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National affairs columnist Gary Mason. (JOHN LEHMANN/The Globe and Mail)
National affairs columnist Gary Mason. (JOHN LEHMANN/The Globe and Mail)

Exercising the right to remain silent isn’t always a good idea Add to ...

A growing political scandal in Ontario has now breached the Rockies and become a problem for Premier Christy Clark.

Both the Ontario Provincial Police and a committee of the Ontario legislature want to talk to the executive director of the B.C. Liberal Party, Laura Miller, in connection with a billion-dollar gas-plant scandal that has ensnared the Ontario government. Major allegations have been levelled at two men with whom Ms. Miller has enjoyed exceptionally close relationships: her boyfriend, Peter Faist, and her former boss, David Livingston.

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The controversy has consumed Ontario’s political agenda ever since police documents were unsealed alleging Mr. Livingston, chief of staff to then-premier Dalton McGuinty, had hard drives in the premier’s office wiped clean by Mr. Faist, a computer whiz who was not an employee of the government at the time. It’s believed the destruction of e-mails was an attempt to cover up the true costs of cancelling two gas plants, now estimated to be around $1.1-billion.

It’s alleged that Mr. Livingston had this done in the final days of Mr. McGuinty’s reign as premier.

It’s obvious why police and a legislative committee looking into this ugly affair would want to talk to Ms. Miller. First, she was Mr. Livingston’s deputy at the time this breach of trust is alleged to have occurred.

And the man said to have been brought in to rinse the system of any incriminating e-mails was her boyfriend. Ms. Miller herself would have been one of the most senior members in the premier’s office and one of the most powerful people in government at the time.

Is it conceivable that she wouldn’t have known a thing about any of this? Either the plot allegedly hatched by Mr. Livingston to have computers scoured or her IT-savvy boyfriend’s role in carrying it out? You’d have a hard time finding many people who would believed that.

The police have already interviewed several members of the Ontario government who possessed knowledge about what happened: bureaucrats who willingly co-operated in the investigation. It’s their testimony that largely compelled the OPP to make the so-far unsubstantiated charges against Mr. Livingston. (None of the allegations have been proven in court.) Police have not alleged any impropriety on Ms. Miller’s part.

Ms. Miller hired a lawyer who has advised her against talking to police unless investigators guarantee her that nothing she says will be used against her in a court of law. Police have refused to make this deal. She has the right to remain silent and the legal advice she was given is not uncommon. That said, it looks terrible.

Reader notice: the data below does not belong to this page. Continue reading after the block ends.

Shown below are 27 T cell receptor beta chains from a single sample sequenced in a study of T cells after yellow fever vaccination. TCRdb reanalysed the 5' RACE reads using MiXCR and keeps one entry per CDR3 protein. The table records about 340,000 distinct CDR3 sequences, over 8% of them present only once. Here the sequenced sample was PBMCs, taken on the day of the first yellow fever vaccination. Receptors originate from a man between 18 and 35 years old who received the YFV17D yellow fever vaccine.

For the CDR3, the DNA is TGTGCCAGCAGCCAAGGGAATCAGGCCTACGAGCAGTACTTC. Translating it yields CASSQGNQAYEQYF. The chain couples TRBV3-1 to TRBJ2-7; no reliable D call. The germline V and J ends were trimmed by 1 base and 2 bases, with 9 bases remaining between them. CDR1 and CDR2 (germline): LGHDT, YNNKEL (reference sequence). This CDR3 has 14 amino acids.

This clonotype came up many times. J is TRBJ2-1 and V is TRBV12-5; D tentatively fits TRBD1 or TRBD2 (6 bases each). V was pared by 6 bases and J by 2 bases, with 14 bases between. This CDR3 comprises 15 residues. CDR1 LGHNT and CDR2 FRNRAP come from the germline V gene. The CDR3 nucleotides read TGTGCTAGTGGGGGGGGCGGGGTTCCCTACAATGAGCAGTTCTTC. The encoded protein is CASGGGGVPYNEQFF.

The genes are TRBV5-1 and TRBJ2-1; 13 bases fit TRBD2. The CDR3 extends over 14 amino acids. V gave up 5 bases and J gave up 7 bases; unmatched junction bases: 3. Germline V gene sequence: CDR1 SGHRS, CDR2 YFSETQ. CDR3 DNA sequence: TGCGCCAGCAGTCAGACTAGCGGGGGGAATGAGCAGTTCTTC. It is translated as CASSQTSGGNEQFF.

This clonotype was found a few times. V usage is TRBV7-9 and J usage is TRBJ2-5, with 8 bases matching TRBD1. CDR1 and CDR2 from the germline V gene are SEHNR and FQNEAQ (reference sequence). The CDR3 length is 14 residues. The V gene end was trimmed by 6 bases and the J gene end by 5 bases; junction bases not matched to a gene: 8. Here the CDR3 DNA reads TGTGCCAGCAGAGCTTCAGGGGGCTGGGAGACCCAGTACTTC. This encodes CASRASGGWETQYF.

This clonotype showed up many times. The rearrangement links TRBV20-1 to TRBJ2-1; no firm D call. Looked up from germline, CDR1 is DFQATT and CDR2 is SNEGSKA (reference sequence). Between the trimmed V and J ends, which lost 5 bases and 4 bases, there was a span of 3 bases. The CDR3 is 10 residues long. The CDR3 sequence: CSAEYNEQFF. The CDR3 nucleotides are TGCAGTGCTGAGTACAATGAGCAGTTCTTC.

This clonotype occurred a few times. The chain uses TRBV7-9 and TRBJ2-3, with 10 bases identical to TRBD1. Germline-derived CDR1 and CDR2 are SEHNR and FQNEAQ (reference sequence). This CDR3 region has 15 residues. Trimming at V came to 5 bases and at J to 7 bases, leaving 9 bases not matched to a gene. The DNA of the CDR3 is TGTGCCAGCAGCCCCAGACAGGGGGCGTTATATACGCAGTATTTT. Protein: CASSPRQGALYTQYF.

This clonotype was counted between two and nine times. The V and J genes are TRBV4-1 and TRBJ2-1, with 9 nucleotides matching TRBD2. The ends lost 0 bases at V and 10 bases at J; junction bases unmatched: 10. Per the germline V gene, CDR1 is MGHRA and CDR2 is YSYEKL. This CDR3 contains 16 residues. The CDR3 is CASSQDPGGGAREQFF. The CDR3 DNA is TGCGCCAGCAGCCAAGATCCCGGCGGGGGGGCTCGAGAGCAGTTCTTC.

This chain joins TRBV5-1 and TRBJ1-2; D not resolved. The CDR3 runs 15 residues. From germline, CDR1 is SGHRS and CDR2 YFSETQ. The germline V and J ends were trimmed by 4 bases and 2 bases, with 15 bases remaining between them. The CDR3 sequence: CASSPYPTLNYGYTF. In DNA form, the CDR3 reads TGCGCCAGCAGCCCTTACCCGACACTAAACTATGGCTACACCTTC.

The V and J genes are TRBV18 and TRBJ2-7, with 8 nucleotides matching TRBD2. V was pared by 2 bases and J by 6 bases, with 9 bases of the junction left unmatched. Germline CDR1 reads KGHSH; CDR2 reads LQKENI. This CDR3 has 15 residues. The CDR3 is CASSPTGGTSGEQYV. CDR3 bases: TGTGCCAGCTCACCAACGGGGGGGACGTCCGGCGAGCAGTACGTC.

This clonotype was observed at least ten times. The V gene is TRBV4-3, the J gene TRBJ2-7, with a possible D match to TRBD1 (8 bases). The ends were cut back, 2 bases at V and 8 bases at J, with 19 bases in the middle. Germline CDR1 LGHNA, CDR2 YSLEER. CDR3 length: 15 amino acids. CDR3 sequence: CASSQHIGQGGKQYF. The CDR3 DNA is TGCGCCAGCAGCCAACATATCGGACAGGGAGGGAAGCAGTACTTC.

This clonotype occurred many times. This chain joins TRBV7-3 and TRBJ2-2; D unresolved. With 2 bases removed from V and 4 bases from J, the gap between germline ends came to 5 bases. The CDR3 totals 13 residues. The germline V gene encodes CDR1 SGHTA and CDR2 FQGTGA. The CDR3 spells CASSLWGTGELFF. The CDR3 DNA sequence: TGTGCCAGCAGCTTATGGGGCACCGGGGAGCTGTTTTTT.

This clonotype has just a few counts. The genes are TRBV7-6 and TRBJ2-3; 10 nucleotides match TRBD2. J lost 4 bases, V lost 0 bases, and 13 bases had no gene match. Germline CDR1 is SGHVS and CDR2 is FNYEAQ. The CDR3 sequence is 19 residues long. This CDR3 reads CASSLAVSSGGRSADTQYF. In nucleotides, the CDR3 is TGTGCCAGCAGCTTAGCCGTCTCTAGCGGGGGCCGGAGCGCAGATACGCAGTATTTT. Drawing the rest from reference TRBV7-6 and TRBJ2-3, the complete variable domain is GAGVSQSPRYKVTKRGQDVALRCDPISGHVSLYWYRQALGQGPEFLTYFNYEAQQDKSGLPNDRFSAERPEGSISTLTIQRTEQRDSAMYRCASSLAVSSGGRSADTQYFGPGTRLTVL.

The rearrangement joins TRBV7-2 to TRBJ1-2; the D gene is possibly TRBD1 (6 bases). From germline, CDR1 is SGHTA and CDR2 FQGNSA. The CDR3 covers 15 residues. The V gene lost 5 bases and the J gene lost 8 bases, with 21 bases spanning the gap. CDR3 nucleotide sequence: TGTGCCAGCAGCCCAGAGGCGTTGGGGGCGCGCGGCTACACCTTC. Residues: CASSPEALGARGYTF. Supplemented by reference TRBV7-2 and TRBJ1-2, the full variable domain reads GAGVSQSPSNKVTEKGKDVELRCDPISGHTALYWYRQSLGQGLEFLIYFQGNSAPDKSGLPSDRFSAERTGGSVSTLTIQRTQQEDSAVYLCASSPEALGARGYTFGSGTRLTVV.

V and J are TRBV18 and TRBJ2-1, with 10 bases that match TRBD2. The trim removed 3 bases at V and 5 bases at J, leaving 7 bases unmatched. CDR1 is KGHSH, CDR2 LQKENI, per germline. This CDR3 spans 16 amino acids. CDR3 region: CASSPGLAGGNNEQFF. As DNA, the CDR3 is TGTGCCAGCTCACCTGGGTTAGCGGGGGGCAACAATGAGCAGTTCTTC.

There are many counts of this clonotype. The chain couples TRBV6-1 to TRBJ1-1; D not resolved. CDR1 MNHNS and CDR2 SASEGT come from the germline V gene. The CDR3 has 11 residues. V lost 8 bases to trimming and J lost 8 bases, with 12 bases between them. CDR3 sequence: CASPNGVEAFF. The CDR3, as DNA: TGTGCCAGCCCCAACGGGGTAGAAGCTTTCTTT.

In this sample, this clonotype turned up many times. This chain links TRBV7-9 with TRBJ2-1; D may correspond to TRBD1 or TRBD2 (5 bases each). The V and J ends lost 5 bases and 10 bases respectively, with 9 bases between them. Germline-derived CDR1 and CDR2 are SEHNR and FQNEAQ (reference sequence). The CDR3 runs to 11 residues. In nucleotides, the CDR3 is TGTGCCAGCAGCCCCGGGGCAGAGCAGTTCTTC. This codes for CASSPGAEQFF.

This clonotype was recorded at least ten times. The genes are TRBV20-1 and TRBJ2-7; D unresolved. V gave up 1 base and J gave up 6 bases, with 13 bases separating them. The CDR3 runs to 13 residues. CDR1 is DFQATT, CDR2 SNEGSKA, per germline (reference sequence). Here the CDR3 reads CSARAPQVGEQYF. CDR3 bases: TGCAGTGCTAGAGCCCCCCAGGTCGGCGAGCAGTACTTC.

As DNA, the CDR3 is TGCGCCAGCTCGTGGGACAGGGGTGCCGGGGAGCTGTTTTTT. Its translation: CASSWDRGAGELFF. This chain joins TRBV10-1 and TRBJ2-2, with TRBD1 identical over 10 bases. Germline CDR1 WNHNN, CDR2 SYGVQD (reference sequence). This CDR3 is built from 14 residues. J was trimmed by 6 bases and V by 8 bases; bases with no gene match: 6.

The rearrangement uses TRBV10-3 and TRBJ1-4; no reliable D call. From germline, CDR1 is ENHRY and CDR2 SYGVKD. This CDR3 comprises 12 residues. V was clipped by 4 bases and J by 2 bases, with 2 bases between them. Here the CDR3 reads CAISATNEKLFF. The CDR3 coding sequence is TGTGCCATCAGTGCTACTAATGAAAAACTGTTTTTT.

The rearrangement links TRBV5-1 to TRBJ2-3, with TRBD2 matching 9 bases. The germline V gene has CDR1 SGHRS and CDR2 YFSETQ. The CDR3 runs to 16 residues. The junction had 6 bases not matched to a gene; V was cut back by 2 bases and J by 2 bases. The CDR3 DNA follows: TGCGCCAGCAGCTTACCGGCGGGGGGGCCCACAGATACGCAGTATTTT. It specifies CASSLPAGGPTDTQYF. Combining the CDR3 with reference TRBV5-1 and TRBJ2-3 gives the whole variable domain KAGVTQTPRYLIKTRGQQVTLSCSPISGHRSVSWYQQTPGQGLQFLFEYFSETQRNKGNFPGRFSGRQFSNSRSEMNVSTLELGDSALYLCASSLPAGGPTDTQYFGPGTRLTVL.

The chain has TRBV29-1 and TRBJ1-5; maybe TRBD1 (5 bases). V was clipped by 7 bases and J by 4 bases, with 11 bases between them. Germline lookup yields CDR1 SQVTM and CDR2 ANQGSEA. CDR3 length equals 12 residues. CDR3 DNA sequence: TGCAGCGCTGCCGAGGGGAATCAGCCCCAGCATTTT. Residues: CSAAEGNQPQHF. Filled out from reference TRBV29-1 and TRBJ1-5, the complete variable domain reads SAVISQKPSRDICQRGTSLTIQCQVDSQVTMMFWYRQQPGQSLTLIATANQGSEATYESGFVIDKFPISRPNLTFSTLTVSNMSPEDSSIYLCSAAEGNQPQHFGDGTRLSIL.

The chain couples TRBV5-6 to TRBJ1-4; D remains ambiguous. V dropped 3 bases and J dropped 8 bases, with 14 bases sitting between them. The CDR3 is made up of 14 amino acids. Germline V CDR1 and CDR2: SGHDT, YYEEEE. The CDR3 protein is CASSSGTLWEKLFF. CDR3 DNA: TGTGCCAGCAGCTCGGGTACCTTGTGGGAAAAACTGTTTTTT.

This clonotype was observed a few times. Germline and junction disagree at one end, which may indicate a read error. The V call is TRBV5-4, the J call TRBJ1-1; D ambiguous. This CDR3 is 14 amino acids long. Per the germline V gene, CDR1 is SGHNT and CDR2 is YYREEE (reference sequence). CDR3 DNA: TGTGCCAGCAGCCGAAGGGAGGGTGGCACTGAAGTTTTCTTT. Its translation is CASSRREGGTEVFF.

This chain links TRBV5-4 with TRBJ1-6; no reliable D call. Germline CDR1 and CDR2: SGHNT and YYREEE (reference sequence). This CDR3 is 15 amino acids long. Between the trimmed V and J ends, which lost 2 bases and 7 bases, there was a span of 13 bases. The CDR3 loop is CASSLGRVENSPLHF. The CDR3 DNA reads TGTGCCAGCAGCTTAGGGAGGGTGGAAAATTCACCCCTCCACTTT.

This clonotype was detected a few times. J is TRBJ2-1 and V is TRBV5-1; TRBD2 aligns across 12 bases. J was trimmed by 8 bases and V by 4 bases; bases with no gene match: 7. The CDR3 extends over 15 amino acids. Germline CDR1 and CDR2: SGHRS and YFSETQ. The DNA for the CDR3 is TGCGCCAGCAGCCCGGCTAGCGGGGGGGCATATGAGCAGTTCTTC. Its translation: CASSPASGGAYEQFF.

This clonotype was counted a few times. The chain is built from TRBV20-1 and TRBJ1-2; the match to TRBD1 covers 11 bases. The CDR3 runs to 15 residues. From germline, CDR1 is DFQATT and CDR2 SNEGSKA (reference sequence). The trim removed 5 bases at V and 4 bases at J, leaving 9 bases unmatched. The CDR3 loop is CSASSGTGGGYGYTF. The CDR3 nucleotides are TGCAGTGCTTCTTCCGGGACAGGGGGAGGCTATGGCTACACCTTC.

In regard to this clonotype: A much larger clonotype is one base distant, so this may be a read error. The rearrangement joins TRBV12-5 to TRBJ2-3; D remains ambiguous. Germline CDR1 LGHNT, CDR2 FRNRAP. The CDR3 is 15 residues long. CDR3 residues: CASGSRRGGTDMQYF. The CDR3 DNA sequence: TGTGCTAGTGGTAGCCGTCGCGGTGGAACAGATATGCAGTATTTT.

While others are stepping up to tell police what they know, she is remaining tight-lipped. On the surface, it appears as if she is trying to protect others, namely her boyfriend, who just arrived in B.C. to live with her. (He, too, is refusing to co-operate with police.) Peter Tabuns, an Ontario MPP and NDP member of the province's standing committee on justice, has written to Ms. Clark, asking her to give Ms. Miller time away from her political duties to return to Ontario and testify. Mr. Tabuns believes believes Ms. Miller could provide information on dates and times when her boyfriend allegedly had access to computers in the premier’s office. Ms. Miller has apparently no plans to go.

For her part, Ms. Clark has offered Ms. Miller her full support, saying it’s up to her executive director if she wants to talk to police or not. The Premier added that Ms. Miller is an upstanding citizen who has done outstanding work on behalf of the Liberal Party of B.C. All of which is fine and likely true – but also completely immaterial.

In taking the position she has, Ms. Clark is effectively condoning the actions of someone in her employ who is refusing to co-operate with an extremely serious criminal investigation unless she gets certain immunity protection. This is not a janitor working the night a crime might have occurred. This is a person who has undeniable links with two of the main principals at the centre of this scandal. It defies all plausibility that Ms. Miller doesn’t have some information that would be vital to police.

I’m almost sure that is not the kind of behaviour the Premier of B.C. wants to be endorsing.

While Ms. Clark’s loyalty to a friend and employee is laudable, in this case it is misplaced. This is a potentially serious criminal matter and the executive director of her party needs to co-operate with the police completely and forthwith. And until she decides to, she should temporarily step down from her job – or be asked to. Otherwise she will continue to be a distraction.

Correction: An earlier version of this column stated that a committee of the Ontario legislature had written to Ms. Clark. In fact, the letter was written by NDP MPP Peter Tabuns, a member of the committee.

Follow me on Twitter: @garymasonglobe

Follow on Twitter: @garymasonglobe

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